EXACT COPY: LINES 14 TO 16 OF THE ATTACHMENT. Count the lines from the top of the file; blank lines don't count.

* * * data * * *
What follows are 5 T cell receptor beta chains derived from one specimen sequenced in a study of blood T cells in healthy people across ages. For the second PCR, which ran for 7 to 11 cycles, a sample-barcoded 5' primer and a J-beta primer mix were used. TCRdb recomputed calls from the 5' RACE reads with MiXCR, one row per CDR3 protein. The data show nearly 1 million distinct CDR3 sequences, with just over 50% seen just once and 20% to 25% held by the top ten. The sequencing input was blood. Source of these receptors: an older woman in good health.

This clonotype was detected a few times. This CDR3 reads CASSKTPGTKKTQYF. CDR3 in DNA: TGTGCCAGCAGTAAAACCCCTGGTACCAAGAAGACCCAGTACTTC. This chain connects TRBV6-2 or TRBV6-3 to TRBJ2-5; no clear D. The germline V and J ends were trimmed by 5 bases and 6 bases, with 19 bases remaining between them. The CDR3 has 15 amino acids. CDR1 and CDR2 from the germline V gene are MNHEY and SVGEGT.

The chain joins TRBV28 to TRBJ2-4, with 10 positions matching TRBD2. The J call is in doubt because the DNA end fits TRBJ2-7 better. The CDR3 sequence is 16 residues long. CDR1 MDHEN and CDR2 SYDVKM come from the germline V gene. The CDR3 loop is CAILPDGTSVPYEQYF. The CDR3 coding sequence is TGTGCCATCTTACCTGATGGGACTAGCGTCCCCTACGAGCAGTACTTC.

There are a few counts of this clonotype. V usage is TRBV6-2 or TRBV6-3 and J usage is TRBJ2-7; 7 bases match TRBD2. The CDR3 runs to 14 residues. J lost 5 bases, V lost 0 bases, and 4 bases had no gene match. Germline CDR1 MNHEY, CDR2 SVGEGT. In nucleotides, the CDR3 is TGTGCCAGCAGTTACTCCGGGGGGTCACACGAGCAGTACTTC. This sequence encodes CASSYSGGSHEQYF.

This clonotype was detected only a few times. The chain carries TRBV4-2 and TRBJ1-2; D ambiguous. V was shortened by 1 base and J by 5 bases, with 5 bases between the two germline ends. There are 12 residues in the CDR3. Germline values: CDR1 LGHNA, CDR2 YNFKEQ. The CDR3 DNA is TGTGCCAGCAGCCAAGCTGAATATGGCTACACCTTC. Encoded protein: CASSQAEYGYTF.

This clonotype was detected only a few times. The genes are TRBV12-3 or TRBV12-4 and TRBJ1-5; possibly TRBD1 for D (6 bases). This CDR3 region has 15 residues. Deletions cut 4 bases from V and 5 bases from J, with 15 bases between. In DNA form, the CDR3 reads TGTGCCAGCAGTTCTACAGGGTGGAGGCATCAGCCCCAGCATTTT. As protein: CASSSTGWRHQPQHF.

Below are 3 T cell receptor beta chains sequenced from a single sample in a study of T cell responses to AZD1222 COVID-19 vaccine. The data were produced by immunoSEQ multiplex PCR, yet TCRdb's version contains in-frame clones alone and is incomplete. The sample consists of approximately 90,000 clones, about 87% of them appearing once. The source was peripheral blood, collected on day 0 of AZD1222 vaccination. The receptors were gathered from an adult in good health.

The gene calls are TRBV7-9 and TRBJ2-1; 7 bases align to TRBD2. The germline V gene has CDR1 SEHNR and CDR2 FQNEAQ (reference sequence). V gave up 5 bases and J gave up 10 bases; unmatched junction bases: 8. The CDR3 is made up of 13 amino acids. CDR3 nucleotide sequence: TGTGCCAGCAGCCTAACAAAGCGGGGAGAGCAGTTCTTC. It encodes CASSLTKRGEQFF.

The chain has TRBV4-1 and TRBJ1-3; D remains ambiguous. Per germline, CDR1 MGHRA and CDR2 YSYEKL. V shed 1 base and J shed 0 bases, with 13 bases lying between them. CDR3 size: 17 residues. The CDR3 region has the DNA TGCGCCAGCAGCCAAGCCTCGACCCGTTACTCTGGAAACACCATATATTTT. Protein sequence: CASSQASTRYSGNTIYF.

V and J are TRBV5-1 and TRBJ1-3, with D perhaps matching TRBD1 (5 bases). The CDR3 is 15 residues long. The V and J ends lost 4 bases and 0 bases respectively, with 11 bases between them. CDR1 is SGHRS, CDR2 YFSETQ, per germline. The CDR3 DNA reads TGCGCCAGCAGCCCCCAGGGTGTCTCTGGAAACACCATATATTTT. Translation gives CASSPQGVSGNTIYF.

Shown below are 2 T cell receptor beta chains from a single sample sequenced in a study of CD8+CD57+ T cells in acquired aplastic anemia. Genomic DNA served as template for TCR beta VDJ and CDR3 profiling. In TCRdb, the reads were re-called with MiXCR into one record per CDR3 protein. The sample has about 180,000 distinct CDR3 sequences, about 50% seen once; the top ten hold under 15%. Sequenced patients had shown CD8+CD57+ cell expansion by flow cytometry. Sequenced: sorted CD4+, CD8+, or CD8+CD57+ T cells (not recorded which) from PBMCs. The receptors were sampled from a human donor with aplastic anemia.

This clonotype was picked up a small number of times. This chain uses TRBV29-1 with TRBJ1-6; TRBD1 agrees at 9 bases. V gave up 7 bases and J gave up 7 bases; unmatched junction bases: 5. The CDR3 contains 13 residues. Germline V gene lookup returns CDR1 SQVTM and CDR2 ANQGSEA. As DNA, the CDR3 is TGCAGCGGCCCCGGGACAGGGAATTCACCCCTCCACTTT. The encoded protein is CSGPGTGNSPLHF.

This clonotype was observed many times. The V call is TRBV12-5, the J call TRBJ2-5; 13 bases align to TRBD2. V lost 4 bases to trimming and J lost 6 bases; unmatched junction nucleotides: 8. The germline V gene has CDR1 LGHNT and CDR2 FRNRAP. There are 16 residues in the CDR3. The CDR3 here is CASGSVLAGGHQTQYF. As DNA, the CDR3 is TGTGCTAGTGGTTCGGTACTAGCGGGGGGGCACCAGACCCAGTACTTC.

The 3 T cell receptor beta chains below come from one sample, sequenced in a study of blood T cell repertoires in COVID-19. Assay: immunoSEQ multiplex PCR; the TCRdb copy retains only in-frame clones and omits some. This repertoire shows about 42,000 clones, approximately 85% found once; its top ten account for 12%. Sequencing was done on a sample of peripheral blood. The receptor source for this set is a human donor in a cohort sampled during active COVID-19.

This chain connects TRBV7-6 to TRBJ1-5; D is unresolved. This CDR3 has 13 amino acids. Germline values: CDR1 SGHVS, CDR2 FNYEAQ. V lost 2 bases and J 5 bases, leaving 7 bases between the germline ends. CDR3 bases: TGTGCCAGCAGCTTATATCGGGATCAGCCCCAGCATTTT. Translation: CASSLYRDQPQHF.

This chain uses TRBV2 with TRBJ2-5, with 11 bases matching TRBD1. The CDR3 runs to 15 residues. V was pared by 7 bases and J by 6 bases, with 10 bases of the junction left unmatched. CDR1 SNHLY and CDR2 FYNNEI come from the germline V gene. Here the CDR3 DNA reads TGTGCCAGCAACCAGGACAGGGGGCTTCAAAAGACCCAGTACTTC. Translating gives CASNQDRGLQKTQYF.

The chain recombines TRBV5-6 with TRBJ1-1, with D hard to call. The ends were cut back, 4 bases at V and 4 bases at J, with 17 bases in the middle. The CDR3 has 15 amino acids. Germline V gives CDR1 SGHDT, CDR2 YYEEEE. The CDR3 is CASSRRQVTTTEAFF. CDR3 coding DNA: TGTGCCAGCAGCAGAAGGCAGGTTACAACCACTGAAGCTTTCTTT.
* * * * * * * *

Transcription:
The 3 T cell receptor beta chains below come from one sample, sequenced in a study of blood T cell repertoires in COVID-19. Assay: immunoSEQ multiplex PCR; the TCRdb copy retains only in-frame clones and omits some. This repertoire shows about 42,000 clones, approximately 85% found once; its top ten account for 12%. Sequencing was done on a sample of peripheral blood. The receptor source for this set is a human donor in a cohort sampled during active COVID-19.

This chain connects TRBV7-6 to TRBJ1-5; D is unresolved. This CDR3 has 13 amino acids. Germline values: CDR1 SGHVS, CDR2 FNYEAQ. V lost 2 bases and J 5 bases, leaving 7 bases between the germline ends. CDR3 bases: TGTGCCAGCAGCTTATATCGGGATCAGCCCCAGCATTTT. Translation: CASSLYRDQPQHF.

This chain uses TRBV2 with TRBJ2-5, with 11 bases matching TRBD1. The CDR3 runs to 15 residues. V was pared by 7 bases and J by 6 bases, with 10 bases of the junction left unmatched. CDR1 SNHLY and CDR2 FYNNEI come from the germline V gene. Here the CDR3 DNA reads TGTGCCAGCAACCAGGACAGGGGGCTTCAAAAGACCCAGTACTTC. Translating gives CASNQDRGLQKTQYF.